The Gulf War, codenamed Operation Desert Shield for operations leading to the buildup of troops and defense of Saudi Arabia and Operation Desert Storm in its combat phase, was a war waged by coalition forces from 35 nations led by the United States against Iraq in response to Iraq's invasion and annexation of Kuwait arising from oil pricing and production disputes. The war is also known under other names, such as the Persian Gulf War, First Gulf War, Gulf War I, Kuwait War, First Iraq War or Iraq War, before the term "Iraq War" became identified instead with the 2003 Iraq War.
Amman is the capital and most populous city of Jordan, and the country's economic, political and cultural centre. Situated in north-central Jordan, Amman is the administrative centre of the Amman Governorate. The city has a population of 4,007,526 and a land area of 1,680 square kilometres. Today, Amman is considered to be among the most modernized Arab cities. It is a major tourist destination in the region, particularly among Arab and European tourists.
In 1994, in an interview, Ata Abu Rashta said, "The establishment of the Caliphate is now a general demand among Muslims, who yearn for this: the call for Islamic government (the Caliphate) is widespread in Egypt, Syria, Turkey, Pakistan, Algeria and so on. Before Hizb al-Tahrir launched its career, the subject of the Caliphate was unheard of. However, the party has succeeded in establishing its intellectual leadership, and now everyone has confidence in its ideas, and talks about it: this is clear from the media worldwide."
A caliphate is an Islamic state under the leadership of an Islamic steward with the title of caliph, a person considered a political-religious successor to the Islamic prophet Muhammad and a leader of the entire ummah (community). Historically, the caliphates were polities based in Islam which developed into multi-ethnic trans-national empires. During the medieval period, three major caliphates succeeded each other: the Rashidun Caliphate (632–661), the Umayyad Caliphate (661–750) and the Abbasid Caliphate (750–1258). In the fourth major caliphate, the Ottoman Caliphate, the rulers of the Ottoman Empire claimed caliphal authority from 1517. During the history of Islam, a few other Muslim states, almost all hereditary monarchies, have claimed to be caliphates.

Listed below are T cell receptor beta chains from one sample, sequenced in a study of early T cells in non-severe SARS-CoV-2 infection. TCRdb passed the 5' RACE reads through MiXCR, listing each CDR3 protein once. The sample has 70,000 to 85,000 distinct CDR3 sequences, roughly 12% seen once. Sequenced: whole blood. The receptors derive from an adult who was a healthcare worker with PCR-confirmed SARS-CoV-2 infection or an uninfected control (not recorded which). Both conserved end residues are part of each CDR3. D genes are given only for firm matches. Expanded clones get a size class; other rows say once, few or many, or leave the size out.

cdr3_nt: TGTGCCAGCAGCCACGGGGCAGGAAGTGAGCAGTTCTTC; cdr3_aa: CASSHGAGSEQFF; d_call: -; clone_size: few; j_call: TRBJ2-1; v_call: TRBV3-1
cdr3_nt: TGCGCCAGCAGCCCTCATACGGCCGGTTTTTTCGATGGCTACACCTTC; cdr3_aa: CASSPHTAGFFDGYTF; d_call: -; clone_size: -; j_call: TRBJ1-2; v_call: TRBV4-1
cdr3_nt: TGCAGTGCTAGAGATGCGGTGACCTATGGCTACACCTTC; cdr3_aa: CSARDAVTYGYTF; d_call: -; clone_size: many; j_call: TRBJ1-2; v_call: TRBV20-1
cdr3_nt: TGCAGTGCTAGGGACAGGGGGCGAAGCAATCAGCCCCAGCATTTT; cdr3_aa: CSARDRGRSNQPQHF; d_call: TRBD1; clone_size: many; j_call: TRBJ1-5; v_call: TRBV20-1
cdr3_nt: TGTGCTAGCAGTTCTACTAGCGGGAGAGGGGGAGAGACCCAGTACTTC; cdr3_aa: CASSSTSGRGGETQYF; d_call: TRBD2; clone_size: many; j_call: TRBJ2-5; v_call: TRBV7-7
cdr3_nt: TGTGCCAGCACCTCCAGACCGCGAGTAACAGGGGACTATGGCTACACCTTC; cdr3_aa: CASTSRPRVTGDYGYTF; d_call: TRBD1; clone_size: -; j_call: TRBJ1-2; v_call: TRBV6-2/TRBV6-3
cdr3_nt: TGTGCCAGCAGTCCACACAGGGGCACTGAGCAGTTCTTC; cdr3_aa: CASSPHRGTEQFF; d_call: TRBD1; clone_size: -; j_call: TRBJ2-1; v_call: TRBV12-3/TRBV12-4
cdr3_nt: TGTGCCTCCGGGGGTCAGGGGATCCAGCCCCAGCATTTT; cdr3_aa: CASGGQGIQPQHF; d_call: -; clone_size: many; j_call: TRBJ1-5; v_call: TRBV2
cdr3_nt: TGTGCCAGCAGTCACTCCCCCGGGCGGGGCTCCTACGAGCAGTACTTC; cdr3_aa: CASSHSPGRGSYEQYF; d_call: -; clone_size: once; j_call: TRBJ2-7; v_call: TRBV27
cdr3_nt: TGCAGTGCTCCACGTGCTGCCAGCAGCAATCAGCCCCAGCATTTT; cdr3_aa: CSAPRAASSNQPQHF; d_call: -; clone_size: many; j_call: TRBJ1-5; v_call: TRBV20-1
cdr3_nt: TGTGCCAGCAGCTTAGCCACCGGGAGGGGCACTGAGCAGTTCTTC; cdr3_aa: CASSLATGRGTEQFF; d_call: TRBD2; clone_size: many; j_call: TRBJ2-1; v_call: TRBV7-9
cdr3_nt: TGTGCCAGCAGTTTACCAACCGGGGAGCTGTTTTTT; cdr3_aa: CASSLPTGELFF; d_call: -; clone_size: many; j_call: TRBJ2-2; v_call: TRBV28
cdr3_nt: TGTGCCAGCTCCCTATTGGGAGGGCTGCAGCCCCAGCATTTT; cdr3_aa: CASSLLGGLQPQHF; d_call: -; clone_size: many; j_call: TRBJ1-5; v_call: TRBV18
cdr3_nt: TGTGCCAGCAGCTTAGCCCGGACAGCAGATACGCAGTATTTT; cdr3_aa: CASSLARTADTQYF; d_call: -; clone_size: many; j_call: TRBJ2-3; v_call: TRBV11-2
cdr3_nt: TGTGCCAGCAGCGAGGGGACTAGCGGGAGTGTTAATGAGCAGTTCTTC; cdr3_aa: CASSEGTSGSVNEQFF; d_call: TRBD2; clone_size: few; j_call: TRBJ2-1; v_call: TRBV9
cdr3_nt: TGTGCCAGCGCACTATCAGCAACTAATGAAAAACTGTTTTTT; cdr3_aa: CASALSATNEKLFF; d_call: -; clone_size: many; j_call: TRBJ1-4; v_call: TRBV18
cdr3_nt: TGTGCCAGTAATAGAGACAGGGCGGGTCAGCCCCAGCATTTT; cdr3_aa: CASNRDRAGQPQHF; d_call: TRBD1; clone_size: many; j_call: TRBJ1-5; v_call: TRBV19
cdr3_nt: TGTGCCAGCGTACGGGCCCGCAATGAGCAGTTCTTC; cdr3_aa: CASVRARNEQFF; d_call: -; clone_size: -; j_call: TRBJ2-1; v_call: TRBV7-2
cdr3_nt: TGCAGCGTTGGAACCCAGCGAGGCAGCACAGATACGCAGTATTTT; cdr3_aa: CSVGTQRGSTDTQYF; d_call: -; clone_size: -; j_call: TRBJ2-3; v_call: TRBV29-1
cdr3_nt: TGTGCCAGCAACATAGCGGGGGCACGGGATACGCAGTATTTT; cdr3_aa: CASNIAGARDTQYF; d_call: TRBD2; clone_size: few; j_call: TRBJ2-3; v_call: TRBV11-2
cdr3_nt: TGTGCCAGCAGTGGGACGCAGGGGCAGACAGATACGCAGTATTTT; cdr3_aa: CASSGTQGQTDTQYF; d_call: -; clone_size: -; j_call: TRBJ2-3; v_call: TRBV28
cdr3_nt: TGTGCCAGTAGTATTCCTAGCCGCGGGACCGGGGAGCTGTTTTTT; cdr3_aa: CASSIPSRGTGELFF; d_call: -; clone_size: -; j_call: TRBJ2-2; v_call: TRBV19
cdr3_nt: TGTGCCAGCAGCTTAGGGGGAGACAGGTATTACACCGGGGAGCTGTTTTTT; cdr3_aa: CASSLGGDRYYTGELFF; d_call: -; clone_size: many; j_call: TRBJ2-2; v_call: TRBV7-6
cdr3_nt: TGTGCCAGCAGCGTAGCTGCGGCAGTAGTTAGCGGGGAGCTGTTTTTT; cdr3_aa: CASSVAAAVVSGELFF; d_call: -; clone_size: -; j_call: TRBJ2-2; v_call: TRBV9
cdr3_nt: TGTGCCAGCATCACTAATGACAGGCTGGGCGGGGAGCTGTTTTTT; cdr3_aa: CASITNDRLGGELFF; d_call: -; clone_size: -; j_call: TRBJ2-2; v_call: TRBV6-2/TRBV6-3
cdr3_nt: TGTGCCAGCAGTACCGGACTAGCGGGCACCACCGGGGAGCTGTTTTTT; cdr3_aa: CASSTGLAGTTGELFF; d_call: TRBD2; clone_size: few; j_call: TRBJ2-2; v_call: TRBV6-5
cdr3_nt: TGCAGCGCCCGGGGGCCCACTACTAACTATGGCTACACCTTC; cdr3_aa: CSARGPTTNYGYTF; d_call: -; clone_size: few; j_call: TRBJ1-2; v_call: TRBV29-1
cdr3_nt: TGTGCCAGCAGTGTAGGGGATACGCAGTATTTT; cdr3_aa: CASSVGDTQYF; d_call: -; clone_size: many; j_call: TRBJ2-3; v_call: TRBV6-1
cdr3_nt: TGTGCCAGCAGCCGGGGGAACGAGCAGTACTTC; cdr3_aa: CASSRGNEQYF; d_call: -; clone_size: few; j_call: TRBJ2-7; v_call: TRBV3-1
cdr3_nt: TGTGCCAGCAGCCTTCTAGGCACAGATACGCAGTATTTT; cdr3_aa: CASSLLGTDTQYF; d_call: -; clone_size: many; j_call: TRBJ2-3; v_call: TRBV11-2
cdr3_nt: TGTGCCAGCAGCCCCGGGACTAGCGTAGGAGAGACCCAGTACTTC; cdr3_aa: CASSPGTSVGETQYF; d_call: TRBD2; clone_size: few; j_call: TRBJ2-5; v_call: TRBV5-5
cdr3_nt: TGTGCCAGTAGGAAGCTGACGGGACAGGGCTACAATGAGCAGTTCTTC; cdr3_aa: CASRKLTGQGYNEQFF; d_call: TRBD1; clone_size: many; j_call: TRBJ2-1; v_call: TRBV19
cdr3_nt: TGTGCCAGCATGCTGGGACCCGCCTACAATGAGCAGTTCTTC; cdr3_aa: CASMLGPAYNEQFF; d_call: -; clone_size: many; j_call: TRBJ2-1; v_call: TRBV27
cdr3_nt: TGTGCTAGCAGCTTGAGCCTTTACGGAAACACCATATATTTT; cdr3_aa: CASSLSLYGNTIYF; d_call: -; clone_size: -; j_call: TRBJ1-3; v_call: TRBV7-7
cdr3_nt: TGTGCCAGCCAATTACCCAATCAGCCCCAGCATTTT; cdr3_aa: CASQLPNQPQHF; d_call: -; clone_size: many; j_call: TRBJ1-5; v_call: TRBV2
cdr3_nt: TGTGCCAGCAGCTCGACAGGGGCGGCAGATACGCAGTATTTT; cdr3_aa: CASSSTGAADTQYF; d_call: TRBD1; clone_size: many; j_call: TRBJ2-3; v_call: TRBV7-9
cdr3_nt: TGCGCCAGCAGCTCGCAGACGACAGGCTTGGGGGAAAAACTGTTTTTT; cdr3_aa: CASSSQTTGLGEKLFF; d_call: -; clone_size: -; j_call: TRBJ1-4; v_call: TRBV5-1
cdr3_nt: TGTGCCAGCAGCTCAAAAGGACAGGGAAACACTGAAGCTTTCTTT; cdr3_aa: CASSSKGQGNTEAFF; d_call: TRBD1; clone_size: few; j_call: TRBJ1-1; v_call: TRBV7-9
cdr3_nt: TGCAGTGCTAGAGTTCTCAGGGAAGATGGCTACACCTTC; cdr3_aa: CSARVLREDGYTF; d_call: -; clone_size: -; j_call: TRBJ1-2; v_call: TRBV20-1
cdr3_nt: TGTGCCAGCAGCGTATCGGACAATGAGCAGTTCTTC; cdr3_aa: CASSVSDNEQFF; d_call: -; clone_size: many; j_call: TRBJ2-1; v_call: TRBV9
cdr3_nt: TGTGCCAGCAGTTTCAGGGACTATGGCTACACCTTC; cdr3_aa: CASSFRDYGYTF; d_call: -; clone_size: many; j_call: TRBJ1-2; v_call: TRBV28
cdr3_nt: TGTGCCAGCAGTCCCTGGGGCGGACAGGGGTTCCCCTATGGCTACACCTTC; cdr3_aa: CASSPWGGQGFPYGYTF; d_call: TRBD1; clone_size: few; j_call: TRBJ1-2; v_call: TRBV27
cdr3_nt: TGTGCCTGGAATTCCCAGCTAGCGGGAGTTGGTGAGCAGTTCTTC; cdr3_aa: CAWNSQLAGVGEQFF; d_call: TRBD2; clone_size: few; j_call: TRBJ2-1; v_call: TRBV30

Leadership is both a research area and a practical skill encompassing the ability of an individual or organization to "lead" or guide other individuals, teams, or entire organizations. Specialist literature debates various viewpoints, contrasting Eastern and Western approaches to leadership, and also United States versus European approaches. U.S. academic environments define leadership as "a process of social influence in which a person can enlist the aid and support of others in the accomplishment of a common task".
Abu Rashta was sentenced to three years in prison for an interview published in 1995 in the journal al-Hiwar. He was later imprisoned for a further six months for membership in an "unlicensed organisation."[ citation needed ]
Abu Rashta became the global leader of Hizb ut-Tahrir on April 13, 2003, following the death of Abdul Qadeem Zallum. Since assuming this position, Abu Rashta has launched his own website and has spoken at conferences in Indonesia, Pakistan, Yemen and Britain.
Shura is an Arabic word for "consultation". The Quran and the Prophet Muhammad encourage Muslims to decide their affairs in consultation with those who will be affected by that decision.
Pan-Islamism is a political ideology advocating the unity of Muslims under one Islamic country or state – often a caliphate – or an international organization with Islamic principles. As a form of internationalism and anti-nationalism, Pan-Islamism differentiates itself from pan-nationalistic ideologies, for example Pan-Arabism, by seeing the ummah as the focus of allegiance and mobilization, excluding ethnicity and race as primary unifying factors. It portrays Islam as being anti-racist and against anything that divides the human race based on ethnicity.
Al-Muhajiroun is a militant Salafi jihadist network based in the United Kingdom. The founder of the group was Omar Bakri Muhammad, a Syrian who previously belonged to Hizb ut-Tahrir; he was not permitted to re-enter Britain after 2005. According to The London Times, the organisation has been linked to international terrorism, homophobia, and antisemitism. The group became notorious for its September 2002 conference, "The Magnificent 19", praising the September 11, 2001 attacks. The network mutates periodically so as to evade the law; it then operates under many different aliases.